The professor from the University of Michigan (76) is regarded as a towering figure in the world of chemical engineering for his outstanding career in teaching, research and technology transfer. His ideas have been a source of inspiration for the URV’s School of Chemical Engineering, which prompted the University to award him an honorary doctorate on 15 April in a ceremony at the Rector’s Offices
Dr Fogler’s sponsor was Professor Azael Fabregat who, during his presentation of the URV’s newest doctor, said that Dr Fogler “is a key figure in the recent history of chemical engineering ” and an excellent autodidact, a great researcher and a good transmitter of knowledge.
Dr H. Scott Fogler has been a professor at the University of Michigan’s Department of Chemical Engineering since 1965 and, as his sponsor explained, is known around the world as the author of two bestsellers in the discipline, namely “Elements of chemical reaction engineering”, used as a set text in classrooms all over the world since it was first published in 1986, and “Strategies for creative problem solving”, which offers an introduction to this essential skill for engineers. The didactic ideas present in his books have inspired, among others, the educational model implemented by the URV’s School of Chemical Engineering (ETSEQ) over the last 20 years.
He has received 15 honours and awards for teaching from his own university and from institutions across America, and 10 awards for his work at the American Society for Engineering Education (ASEE) and the American Institute of Chemical Engineers (AIChE). Two of these awards are the Warren K. Lewis Award from the AIChE and the National Catalyst Award from the Chemical Manufacturers Association.
His research interests have focused on the application of chemical reaction engineering principles to the petroleum industry, transport and reaction in porous media, gelation kinetics and asphaltene stability multiphase flows. He has published more than 200 scientific articles and more than 40 doctoral students have graduated from his research group. He has led many research projects financed by American government agencies and private companies. Nine oil companies have given over four million dollars to support research at Dr Fogler’s laboratory into scientific and technological challenges. Most recently, he completed a two year assignment on a commission appointed by President Obama to study and make recommendations on the flow of diluted bitumen in the Keystone Pipeline, which is currently under construction and, when completed, will run for more than 5000 km from Canada to the United States. Professor Fogler has also been president of the AIChE, which was founded in 1908 and is the largest association of chemical engineers in the world with more than 45,000 members in more than 100 countries.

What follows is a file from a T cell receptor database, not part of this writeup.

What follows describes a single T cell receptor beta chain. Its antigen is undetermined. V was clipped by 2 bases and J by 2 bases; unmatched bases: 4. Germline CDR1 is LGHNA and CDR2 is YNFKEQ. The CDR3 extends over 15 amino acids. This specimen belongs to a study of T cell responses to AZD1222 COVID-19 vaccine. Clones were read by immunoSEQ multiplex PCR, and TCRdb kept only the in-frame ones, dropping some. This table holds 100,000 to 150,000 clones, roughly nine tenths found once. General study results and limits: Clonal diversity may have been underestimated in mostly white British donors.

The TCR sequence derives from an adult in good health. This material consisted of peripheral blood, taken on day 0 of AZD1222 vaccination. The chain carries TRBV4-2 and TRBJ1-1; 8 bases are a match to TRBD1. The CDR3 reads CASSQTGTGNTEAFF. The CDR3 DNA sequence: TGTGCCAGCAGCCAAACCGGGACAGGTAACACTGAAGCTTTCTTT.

During the ceremony, the Rector of the URV, Dr Josep Anton Ferré, presented Dr Fogler with traditional symbols of investiture dating back to medieval times, including a medal, a cap, a book on science and wisdom, a ring and a pair of white gloves.
World energy challenges
The speech by the URV’s newest doctor was a valuable lesson in energy and the future which he entitled “Helping to solve the world’s energy challenges through chemical engineering”. Fossil fuels, the primary source of energy today, will be insufficient to meet the world’s energy future demands and he predicted a collapse and turning point in the world economy by 2050. He discussed alternative sources of energy such as hydroelectric, wind and geothermal and in particular solar, describing different systems and investigations at various plants in the United States.
Dr Hugh Scott Fogler also taught various classes and seminars at the URV in the days prior to his investiture and said that he had enjoyed getting to know the students at the ETSEQ.
During his speech, the rector Josep Anton Ferré described Dr H. Scott Fogler as a “university man in all senses of the word” for his excellent work in teaching, research and transfer, that is, in the three principal missions of the URV. The rector went on to state that Dr Fogler’s work “mirrors the URV’s own commitment to society”.
Dr H. Scott Fogler is the first chemical engineer to receive an honorary doctorate from the URV and, by the same token, the URV’s honorary doctorate is the first that Dr Fogler has received.